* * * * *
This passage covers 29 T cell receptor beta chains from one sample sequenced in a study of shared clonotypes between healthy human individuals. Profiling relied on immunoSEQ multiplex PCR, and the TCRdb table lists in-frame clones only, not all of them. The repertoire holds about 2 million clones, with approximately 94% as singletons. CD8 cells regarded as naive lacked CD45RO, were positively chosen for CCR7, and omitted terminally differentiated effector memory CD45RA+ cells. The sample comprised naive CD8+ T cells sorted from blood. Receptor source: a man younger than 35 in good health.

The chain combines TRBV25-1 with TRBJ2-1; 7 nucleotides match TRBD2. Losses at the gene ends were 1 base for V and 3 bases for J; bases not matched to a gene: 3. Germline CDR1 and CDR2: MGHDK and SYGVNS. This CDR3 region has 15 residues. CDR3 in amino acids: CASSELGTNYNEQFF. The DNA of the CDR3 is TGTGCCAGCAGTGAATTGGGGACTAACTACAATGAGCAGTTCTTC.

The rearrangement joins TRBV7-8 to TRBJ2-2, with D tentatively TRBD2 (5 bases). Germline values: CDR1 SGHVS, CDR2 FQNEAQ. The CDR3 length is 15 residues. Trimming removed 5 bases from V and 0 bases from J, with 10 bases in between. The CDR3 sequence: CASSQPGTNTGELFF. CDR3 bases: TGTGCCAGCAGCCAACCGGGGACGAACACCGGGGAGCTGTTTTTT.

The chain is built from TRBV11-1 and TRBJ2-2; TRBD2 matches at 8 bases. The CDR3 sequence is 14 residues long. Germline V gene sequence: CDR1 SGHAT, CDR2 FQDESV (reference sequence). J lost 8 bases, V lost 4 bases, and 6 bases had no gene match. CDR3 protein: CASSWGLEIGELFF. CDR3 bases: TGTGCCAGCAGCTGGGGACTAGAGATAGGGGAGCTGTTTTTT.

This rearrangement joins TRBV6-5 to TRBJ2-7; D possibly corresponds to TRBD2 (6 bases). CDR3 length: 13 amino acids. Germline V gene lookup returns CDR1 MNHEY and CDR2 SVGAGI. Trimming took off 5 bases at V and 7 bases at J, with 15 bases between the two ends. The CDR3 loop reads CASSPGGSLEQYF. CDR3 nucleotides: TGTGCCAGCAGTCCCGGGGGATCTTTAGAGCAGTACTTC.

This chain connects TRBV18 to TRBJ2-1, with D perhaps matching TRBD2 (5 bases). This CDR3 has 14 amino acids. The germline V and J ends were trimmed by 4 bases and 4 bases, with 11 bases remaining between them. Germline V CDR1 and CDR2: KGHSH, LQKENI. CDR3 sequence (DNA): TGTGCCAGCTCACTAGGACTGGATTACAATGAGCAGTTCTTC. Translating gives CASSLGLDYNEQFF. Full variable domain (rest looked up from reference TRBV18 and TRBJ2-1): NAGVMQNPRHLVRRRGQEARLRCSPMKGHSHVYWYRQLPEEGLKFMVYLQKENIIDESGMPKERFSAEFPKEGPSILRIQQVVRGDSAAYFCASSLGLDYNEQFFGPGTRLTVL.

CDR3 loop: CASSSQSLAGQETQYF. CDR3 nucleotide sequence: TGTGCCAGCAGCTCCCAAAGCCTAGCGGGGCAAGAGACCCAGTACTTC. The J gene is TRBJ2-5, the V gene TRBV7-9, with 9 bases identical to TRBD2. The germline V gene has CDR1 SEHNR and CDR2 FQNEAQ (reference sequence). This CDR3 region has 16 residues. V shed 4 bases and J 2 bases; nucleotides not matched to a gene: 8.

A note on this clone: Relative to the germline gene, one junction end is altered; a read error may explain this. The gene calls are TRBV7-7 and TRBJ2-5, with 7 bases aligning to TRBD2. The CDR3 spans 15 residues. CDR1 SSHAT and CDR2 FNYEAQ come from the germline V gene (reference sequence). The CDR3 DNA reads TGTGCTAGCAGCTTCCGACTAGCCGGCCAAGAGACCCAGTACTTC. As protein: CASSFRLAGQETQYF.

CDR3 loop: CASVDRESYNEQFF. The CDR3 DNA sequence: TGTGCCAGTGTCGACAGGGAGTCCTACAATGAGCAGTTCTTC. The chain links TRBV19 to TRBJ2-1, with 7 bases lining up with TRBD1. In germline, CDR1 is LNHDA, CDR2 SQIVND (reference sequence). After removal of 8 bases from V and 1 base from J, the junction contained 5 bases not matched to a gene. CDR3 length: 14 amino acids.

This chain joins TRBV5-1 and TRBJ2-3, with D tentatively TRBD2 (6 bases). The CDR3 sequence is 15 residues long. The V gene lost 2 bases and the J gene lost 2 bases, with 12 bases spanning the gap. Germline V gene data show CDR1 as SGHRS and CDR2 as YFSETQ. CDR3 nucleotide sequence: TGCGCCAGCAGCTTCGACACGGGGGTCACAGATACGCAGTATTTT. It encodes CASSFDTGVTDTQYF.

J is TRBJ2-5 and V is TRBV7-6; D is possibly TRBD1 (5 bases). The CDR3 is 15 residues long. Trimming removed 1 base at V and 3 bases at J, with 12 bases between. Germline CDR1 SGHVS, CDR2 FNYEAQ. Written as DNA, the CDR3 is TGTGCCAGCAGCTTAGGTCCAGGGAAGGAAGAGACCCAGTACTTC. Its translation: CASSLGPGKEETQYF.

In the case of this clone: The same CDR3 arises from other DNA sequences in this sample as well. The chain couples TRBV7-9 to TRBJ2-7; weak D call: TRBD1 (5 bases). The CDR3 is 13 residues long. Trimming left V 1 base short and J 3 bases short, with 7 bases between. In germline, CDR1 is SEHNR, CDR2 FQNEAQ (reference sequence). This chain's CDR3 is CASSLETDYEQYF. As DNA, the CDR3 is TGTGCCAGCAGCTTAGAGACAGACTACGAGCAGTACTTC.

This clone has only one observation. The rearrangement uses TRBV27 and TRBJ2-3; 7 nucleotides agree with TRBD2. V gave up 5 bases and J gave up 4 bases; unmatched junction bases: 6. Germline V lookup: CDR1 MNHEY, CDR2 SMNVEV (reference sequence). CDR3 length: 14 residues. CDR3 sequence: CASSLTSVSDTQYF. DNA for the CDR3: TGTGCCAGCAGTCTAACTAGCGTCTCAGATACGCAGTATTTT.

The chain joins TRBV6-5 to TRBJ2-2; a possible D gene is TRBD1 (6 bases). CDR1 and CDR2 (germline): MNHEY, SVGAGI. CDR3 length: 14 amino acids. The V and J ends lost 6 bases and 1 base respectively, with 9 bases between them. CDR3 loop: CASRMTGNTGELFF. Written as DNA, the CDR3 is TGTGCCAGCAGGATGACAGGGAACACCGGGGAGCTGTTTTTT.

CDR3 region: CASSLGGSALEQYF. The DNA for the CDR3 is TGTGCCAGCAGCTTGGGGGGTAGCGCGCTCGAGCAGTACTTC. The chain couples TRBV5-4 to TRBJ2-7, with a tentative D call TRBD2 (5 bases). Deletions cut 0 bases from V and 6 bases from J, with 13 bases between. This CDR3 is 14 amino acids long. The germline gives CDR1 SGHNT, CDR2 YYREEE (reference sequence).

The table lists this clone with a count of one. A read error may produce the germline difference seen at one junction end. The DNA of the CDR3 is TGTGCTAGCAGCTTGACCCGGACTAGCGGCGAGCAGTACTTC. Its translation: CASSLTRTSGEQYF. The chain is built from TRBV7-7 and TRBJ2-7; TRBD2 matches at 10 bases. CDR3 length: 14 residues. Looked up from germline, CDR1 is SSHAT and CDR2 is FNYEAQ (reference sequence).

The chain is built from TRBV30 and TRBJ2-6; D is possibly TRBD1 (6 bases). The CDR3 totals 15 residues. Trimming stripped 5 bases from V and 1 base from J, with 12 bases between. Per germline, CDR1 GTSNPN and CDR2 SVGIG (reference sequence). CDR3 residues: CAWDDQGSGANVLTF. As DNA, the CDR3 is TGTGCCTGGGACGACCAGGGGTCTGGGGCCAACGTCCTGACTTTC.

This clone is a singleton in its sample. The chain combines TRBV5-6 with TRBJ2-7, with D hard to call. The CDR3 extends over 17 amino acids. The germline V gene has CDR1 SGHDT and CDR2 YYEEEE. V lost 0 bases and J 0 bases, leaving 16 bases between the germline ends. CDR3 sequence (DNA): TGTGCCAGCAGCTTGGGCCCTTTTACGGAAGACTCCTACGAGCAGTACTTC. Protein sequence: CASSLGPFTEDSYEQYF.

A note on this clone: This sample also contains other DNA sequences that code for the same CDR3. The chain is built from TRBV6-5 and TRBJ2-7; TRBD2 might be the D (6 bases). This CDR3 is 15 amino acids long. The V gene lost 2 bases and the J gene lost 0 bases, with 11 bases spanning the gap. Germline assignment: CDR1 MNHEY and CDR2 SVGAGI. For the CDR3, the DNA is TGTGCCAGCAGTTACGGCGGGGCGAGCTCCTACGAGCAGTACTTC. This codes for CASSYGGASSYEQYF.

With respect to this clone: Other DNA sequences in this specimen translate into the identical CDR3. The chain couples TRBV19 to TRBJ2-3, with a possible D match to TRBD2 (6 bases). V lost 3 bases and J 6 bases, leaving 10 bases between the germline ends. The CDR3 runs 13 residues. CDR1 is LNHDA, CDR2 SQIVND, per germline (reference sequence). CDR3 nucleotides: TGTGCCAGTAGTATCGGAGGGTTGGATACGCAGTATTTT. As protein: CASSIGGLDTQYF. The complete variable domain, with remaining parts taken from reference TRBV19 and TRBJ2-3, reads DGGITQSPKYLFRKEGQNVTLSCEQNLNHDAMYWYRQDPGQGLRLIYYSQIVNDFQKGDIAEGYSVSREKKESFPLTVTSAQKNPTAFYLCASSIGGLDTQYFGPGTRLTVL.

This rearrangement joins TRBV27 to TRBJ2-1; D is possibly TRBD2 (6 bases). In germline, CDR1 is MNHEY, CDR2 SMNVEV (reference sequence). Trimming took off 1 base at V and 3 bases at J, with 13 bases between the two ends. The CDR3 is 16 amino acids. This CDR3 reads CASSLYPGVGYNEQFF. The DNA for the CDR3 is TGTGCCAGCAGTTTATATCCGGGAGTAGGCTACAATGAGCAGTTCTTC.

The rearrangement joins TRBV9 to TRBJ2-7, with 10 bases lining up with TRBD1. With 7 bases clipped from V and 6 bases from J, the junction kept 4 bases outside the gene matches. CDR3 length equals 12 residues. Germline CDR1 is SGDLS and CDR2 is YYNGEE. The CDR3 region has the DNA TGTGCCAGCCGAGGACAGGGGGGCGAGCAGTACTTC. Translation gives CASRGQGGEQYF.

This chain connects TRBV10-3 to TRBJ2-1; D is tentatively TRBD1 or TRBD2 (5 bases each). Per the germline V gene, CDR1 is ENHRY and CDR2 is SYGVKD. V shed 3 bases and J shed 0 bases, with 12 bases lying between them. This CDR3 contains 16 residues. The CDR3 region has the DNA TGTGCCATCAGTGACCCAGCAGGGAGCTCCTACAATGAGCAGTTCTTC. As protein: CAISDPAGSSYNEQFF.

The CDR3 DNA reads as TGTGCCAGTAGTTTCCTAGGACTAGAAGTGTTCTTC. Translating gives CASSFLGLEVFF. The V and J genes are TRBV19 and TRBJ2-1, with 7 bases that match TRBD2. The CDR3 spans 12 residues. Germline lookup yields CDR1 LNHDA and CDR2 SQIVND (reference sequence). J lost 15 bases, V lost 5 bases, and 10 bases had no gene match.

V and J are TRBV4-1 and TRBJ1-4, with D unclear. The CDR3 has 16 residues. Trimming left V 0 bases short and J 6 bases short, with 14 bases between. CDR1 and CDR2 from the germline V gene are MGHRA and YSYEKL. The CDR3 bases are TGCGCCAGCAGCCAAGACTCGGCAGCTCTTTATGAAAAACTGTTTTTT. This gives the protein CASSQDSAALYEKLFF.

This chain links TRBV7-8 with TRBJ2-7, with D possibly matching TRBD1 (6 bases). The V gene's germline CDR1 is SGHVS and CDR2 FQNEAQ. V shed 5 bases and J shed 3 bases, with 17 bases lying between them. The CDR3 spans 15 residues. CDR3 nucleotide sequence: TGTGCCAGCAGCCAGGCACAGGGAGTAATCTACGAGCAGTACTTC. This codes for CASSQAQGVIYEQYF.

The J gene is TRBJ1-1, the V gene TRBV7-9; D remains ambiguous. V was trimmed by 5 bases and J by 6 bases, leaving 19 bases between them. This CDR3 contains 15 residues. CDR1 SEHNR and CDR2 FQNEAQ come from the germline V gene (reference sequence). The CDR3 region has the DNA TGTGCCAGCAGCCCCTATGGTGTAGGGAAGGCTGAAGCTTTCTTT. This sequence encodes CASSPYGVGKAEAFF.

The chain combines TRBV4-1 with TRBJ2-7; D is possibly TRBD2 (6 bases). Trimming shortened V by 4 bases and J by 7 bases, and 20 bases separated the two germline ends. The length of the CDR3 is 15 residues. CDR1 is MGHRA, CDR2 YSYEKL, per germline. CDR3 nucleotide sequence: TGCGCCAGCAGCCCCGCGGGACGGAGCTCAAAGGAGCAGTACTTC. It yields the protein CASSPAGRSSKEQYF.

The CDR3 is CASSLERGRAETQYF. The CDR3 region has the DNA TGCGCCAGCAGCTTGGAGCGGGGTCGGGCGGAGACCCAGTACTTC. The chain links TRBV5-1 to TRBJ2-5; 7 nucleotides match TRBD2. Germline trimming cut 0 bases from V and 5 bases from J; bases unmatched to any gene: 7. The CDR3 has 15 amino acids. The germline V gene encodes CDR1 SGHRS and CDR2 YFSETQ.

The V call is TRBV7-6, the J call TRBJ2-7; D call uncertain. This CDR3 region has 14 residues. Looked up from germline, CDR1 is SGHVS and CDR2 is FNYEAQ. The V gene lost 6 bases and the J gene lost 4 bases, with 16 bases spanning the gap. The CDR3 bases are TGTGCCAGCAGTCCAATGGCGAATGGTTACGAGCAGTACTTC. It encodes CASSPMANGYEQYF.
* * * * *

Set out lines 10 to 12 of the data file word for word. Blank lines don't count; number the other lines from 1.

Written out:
This chain joins TRBV5-1 and TRBJ2-3, with D tentatively TRBD2 (6 bases). The CDR3 sequence is 15 residues long. The V gene lost 2 bases and the J gene lost 2 bases, with 12 bases spanning the gap. Germline V gene data show CDR1 as SGHRS and CDR2 as YFSETQ. CDR3 nucleotide sequence: TGCGCCAGCAGCTTCGACACGGGGGTCACAGATACGCAGTATTTT. It encodes CASSFDTGVTDTQYF.

J is TRBJ2-5 and V is TRBV7-6; D is possibly TRBD1 (5 bases). The CDR3 is 15 residues long. Trimming removed 1 base at V and 3 bases at J, with 12 bases between. Germline CDR1 SGHVS, CDR2 FNYEAQ. Written as DNA, the CDR3 is TGTGCCAGCAGCTTAGGTCCAGGGAAGGAAGAGACCCAGTACTTC. Its translation: CASSLGPGKEETQYF.

In the case of this clone: The same CDR3 arises from other DNA sequences in this sample as well. The chain couples TRBV7-9 to TRBJ2-7; weak D call: TRBD1 (5 bases). The CDR3 is 13 residues long. Trimming left V 1 base short and J 3 bases short, with 7 bases between. In germline, CDR1 is SEHNR, CDR2 FQNEAQ (reference sequence). This chain's CDR3 is CASSLETDYEQYF. As DNA, the CDR3 is TGTGCCAGCAGCTTAGAGACAGACTACGAGCAGTACTTC.